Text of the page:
Historically financial services has not included health care in financial planning, and it is one of the largest expenses people will face — especially healthy retirees, according to recent research.
The Insured Retirement Institute (IRI) released a report that finds healthy retirees pay more in health care costs than their less healthy counterparts.
The healthiest people will have a higher probability of running out of assets and spending their Social Security on health care costs, according to a report from HealthView Services, a business that makes projections on future health care expenses primarily for the financial services industry.
The HealthView researchers found a retirement income approach using either single premium immediate annuities or a deferred income annuity in combination with systematic withdrawals will provide a healthy individual with a larger portfolio balance at life expectancy age, according to a statement.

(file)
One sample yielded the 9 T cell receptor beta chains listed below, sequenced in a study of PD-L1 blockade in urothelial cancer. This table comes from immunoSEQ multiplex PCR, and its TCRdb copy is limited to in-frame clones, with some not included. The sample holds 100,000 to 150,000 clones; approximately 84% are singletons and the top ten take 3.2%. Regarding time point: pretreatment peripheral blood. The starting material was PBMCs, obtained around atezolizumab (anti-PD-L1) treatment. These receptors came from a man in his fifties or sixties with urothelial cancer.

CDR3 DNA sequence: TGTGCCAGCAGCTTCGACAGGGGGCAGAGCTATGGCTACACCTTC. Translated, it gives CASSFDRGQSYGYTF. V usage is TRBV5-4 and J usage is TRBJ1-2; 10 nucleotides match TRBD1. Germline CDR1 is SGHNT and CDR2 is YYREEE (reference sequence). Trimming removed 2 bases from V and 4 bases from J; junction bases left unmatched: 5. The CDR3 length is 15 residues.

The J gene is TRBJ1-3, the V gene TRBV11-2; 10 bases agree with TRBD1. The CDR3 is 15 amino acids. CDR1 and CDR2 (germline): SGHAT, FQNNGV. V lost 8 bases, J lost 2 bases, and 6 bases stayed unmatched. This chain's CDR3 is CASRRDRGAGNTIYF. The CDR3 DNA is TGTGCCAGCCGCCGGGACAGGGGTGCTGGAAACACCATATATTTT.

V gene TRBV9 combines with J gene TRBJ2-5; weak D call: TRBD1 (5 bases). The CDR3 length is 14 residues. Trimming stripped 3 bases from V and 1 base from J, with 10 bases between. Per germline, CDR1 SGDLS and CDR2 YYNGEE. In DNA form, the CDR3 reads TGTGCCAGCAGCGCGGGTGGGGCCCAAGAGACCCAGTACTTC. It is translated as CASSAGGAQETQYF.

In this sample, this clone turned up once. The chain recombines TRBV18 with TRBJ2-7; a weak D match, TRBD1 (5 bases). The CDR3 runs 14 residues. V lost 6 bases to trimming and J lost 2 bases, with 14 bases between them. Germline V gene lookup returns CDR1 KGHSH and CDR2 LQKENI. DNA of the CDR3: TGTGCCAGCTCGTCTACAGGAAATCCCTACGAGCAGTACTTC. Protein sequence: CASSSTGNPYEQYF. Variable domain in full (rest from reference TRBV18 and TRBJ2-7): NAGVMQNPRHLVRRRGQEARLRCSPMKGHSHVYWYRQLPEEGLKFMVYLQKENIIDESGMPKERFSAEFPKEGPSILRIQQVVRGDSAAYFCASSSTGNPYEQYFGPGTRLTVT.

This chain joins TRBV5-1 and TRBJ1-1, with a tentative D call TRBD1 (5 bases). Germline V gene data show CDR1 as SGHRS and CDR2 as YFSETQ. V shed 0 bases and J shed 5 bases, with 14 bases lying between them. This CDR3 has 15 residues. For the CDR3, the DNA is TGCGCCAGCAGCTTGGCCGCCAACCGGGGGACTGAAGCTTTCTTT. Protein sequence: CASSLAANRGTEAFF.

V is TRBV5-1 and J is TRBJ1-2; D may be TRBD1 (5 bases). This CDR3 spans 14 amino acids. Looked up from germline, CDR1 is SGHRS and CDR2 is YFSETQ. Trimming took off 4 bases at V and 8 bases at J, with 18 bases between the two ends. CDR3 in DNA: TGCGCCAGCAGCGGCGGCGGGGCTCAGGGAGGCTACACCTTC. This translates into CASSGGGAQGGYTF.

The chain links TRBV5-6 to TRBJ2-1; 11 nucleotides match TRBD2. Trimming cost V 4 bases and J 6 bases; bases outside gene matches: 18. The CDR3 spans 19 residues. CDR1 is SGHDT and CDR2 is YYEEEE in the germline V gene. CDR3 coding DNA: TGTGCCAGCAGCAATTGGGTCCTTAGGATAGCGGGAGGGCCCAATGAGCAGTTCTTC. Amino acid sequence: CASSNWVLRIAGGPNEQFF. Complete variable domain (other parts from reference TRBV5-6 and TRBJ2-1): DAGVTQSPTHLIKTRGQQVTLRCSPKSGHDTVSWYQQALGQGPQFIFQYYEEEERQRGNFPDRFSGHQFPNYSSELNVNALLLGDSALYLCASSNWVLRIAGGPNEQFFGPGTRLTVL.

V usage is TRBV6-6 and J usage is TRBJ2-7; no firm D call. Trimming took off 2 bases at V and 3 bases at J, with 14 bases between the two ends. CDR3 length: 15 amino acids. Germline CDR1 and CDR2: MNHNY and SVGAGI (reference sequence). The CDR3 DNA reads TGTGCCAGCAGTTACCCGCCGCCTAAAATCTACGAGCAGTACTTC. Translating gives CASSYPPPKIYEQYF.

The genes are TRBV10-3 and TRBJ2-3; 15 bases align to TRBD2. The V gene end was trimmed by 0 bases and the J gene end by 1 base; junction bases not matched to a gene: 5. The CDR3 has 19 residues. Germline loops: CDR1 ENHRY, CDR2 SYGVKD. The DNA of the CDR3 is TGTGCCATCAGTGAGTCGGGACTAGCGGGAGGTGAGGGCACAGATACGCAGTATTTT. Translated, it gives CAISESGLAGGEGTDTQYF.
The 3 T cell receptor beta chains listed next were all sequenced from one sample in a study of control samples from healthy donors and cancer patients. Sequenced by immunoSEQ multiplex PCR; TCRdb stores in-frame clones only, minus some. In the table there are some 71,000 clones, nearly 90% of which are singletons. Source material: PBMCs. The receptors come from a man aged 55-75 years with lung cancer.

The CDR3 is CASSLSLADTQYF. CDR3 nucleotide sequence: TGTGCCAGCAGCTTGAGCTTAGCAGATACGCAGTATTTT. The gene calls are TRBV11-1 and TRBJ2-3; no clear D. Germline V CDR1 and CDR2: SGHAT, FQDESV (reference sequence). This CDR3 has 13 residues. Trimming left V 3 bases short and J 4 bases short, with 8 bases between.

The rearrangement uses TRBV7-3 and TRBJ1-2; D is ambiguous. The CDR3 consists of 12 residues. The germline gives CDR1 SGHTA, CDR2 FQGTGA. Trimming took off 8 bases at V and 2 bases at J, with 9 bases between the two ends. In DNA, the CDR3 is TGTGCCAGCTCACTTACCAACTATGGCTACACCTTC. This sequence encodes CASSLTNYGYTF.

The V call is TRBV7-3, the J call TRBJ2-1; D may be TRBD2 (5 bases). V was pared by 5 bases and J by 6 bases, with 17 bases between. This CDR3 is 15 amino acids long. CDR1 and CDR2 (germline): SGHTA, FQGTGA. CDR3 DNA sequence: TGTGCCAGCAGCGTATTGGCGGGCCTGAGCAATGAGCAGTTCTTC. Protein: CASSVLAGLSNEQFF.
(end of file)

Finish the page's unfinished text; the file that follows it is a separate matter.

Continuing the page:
So why should advisors worry about saving for health care during retirement? Because it’s the number one expense that people face when they retire, according to Ron Mastrogiovanni, the CEO and founder of HealthView Services. “If we’re going to help people plan for retirement, ignoring health care is a very serious mistake,” he tells ThinkAdvisor.
This was a sentiment shared by a panel of experts at the 2014 IRI Vision conference in Williamsburg, Virginia. Steve Saltzman, principal of Saltzman Associates, said in the panel discussion that health care costs are one of the biggest concerns for baby boomers. “It’s a significant cost in financial planning and there is a significant trend from the demographic perspective,” said Saltzman.
For the next 19 years, 10,000 people per day will turn 65, and this growing age group will change the costs spent on health care in America.